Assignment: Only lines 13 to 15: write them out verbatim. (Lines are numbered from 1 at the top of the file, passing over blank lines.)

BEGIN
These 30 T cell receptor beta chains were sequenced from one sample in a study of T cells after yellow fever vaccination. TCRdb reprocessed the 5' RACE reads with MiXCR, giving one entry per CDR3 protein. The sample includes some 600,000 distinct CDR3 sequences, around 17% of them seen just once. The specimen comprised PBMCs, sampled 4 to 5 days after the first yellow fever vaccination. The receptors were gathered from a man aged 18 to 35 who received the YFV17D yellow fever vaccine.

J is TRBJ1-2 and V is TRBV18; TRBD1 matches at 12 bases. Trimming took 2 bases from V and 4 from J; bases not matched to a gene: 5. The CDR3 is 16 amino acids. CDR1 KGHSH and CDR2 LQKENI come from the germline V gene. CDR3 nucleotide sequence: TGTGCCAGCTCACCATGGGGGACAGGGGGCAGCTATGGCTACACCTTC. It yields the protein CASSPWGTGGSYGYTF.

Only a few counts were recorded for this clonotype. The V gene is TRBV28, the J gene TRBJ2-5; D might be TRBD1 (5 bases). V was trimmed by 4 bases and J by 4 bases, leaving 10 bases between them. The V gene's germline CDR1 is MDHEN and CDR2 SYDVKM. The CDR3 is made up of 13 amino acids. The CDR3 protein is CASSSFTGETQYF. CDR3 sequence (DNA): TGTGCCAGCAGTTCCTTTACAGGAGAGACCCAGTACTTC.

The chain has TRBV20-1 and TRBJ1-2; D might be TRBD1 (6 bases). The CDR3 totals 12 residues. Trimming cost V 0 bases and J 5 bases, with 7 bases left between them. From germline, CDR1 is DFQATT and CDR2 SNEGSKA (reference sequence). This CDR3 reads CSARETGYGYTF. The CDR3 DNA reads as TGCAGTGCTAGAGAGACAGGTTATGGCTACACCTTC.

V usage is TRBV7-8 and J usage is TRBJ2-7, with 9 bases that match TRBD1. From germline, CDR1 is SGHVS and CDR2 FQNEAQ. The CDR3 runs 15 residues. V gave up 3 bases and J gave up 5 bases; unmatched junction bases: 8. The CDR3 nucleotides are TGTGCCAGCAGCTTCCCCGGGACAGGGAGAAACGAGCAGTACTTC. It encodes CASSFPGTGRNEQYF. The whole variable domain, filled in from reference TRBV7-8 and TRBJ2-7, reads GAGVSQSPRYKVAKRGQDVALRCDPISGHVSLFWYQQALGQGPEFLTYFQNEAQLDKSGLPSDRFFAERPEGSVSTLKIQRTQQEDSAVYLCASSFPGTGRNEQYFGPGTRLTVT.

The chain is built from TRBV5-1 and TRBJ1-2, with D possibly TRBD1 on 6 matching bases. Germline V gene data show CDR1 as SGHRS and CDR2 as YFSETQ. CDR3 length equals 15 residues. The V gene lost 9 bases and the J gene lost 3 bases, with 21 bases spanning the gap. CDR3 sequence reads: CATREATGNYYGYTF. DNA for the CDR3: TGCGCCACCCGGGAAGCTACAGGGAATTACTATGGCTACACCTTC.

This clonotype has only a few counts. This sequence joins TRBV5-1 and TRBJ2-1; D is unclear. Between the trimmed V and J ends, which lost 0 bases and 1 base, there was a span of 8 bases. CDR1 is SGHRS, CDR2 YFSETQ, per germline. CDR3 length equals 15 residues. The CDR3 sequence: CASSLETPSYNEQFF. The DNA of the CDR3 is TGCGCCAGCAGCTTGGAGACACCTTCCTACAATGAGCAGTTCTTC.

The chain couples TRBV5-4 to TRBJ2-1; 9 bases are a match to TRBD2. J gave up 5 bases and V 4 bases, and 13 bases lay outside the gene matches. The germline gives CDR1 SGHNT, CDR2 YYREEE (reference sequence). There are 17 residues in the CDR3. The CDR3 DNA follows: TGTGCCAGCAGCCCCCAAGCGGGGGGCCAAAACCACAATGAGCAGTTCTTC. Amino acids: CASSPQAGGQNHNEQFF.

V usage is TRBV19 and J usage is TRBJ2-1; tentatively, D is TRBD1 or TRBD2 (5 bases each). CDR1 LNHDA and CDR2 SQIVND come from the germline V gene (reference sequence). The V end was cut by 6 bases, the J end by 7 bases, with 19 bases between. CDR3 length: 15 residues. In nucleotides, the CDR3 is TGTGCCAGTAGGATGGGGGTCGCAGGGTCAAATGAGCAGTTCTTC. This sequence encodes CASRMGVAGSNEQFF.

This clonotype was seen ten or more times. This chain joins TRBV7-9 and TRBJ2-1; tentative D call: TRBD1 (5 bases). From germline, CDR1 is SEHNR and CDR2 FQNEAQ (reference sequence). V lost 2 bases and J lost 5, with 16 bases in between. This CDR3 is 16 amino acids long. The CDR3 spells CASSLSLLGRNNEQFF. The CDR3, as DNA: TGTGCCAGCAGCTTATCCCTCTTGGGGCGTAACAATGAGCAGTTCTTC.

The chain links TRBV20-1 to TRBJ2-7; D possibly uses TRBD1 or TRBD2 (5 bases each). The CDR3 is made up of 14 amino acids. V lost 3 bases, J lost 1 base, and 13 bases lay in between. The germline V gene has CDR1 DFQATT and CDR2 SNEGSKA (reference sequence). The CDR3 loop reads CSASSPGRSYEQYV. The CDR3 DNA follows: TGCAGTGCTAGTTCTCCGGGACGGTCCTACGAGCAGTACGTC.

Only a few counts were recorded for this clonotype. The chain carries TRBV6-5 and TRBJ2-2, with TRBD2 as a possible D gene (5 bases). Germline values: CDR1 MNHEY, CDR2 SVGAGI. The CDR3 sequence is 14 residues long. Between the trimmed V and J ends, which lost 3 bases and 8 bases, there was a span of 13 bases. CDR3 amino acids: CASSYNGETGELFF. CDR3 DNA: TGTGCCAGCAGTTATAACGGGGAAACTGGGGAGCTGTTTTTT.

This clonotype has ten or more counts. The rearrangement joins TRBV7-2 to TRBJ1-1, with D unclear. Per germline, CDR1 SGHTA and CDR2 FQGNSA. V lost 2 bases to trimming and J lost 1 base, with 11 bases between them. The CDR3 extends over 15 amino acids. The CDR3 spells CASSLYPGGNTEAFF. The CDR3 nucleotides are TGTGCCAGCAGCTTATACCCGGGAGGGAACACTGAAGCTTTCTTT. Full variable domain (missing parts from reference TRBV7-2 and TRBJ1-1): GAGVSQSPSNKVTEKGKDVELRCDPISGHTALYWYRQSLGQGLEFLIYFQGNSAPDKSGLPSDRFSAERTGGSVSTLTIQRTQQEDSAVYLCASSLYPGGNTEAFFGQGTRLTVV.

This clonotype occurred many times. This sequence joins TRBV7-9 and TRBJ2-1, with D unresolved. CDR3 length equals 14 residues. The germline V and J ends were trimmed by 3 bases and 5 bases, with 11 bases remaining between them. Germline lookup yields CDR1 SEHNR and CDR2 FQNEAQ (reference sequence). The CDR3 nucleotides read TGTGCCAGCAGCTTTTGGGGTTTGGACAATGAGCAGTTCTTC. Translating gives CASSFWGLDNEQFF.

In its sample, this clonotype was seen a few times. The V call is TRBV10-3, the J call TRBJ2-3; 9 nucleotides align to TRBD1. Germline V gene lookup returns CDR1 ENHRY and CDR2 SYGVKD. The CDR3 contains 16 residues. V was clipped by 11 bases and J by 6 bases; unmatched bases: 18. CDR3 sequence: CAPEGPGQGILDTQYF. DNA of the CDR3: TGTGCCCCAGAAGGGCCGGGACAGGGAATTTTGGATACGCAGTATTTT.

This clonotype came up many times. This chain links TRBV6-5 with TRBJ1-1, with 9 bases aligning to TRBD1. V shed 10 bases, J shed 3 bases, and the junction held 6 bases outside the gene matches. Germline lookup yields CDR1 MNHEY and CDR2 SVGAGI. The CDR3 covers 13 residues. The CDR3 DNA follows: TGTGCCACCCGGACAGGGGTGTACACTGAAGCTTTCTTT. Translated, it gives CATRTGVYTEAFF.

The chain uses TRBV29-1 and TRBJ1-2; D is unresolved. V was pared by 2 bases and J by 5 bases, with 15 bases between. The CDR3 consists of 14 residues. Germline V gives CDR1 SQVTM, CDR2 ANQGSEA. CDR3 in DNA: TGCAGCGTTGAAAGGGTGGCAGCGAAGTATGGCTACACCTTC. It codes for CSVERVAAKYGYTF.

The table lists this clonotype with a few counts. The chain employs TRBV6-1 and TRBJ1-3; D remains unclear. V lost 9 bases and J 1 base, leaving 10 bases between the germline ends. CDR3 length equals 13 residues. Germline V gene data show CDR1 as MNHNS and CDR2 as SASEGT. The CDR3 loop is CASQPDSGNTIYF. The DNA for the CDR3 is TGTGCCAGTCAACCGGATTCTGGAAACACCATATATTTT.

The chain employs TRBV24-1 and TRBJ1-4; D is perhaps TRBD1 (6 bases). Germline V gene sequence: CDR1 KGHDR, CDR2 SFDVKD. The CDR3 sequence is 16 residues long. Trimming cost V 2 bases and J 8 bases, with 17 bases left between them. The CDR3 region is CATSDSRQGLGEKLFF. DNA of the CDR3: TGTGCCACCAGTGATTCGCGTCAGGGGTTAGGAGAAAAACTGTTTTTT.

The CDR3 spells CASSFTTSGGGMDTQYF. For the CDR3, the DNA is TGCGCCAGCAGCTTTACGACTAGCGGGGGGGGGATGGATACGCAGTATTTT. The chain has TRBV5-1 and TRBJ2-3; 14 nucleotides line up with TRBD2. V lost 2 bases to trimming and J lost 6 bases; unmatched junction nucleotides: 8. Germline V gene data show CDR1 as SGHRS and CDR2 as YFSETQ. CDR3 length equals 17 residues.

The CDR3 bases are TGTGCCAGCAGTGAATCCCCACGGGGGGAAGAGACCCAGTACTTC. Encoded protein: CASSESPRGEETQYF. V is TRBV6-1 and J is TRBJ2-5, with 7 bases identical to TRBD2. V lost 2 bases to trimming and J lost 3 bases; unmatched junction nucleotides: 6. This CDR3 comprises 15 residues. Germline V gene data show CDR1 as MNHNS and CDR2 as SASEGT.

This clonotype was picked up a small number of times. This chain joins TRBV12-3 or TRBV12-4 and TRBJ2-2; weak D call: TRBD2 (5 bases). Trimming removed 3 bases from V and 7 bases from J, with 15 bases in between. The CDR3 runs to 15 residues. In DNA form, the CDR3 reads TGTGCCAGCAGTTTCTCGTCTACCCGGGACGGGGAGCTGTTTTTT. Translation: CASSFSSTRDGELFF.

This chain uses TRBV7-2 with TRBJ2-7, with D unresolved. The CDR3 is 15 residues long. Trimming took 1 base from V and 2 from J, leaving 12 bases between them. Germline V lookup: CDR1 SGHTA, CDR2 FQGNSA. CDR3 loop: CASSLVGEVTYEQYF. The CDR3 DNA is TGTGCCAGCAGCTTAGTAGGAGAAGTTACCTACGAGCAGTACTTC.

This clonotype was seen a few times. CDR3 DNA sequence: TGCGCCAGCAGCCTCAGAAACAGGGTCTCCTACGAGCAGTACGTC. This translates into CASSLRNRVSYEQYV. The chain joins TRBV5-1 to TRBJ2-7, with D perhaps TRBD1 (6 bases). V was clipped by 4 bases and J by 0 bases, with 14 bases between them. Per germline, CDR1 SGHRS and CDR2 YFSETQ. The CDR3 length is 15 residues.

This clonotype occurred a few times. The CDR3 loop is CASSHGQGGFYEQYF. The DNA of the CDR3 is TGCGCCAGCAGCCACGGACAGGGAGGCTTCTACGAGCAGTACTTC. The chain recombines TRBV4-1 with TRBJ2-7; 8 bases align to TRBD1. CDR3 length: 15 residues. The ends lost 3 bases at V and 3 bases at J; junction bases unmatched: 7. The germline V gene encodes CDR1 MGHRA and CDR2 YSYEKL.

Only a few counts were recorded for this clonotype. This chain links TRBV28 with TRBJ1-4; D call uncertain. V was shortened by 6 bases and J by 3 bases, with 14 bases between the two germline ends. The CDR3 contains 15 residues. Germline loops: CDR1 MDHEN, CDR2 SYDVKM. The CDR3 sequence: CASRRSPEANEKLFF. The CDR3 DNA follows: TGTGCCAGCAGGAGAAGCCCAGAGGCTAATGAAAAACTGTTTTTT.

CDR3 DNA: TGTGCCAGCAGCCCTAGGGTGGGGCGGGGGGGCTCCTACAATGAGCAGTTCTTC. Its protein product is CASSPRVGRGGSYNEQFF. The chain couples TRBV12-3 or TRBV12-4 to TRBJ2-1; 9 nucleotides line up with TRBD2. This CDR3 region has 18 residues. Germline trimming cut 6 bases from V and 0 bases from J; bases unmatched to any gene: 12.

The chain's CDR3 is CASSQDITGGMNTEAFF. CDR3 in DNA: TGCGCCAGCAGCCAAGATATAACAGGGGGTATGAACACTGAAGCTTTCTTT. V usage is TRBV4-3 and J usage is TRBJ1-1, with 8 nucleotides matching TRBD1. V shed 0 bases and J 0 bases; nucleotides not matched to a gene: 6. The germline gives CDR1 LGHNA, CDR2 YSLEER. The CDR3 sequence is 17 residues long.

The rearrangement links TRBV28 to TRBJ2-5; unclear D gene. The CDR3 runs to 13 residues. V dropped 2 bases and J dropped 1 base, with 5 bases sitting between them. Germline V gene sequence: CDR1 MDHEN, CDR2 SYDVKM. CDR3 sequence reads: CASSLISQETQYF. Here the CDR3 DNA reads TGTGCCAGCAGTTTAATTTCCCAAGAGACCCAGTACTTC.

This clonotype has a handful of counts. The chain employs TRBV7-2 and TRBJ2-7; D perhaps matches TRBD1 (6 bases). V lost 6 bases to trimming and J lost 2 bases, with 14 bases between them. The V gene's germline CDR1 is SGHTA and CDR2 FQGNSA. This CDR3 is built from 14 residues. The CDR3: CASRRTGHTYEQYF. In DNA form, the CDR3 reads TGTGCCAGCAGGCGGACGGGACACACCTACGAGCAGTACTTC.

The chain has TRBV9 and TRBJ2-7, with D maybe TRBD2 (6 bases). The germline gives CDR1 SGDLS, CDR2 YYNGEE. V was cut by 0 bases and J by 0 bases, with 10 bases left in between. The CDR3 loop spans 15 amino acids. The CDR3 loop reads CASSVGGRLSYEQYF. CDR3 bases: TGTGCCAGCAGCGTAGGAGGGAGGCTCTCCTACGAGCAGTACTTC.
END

This clonotype has ten or more counts. The rearrangement joins TRBV7-2 to TRBJ1-1, with D unclear. Per germline, CDR1 SGHTA and CDR2 FQGNSA. V lost 2 bases to trimming and J lost 1 base, with 11 bases between them. The CDR3 extends over 15 amino acids. The CDR3 spells CASSLYPGGNTEAFF. The CDR3 nucleotides are TGTGCCAGCAGCTTATACCCGGGAGGGAACACTGAAGCTTTCTTT. Full variable domain (missing parts from reference TRBV7-2 and TRBJ1-1): GAGVSQSPSNKVTEKGKDVELRCDPISGHTALYWYRQSLGQGLEFLIYFQGNSAPDKSGLPSDRFSAERTGGSVSTLTIQRTQQEDSAVYLCASSLYPGGNTEAFFGQGTRLTVV.

This clonotype occurred many times. This sequence joins TRBV7-9 and TRBJ2-1, with D unresolved. CDR3 length equals 14 residues. The germline V and J ends were trimmed by 3 bases and 5 bases, with 11 bases remaining between them. Germline lookup yields CDR1 SEHNR and CDR2 FQNEAQ (reference sequence). The CDR3 nucleotides read TGTGCCAGCAGCTTTTGGGGTTTGGACAATGAGCAGTTCTTC. Translating gives CASSFWGLDNEQFF.

In its sample, this clonotype was seen a few times. The V call is TRBV10-3, the J call TRBJ2-3; 9 nucleotides align to TRBD1. Germline V gene lookup returns CDR1 ENHRY and CDR2 SYGVKD. The CDR3 contains 16 residues. V was clipped by 11 bases and J by 6 bases; unmatched bases: 18. CDR3 sequence: CAPEGPGQGILDTQYF. DNA of the CDR3: TGTGCCCCAGAAGGGCCGGGACAGGGAATTTTGGATACGCAGTATTTT.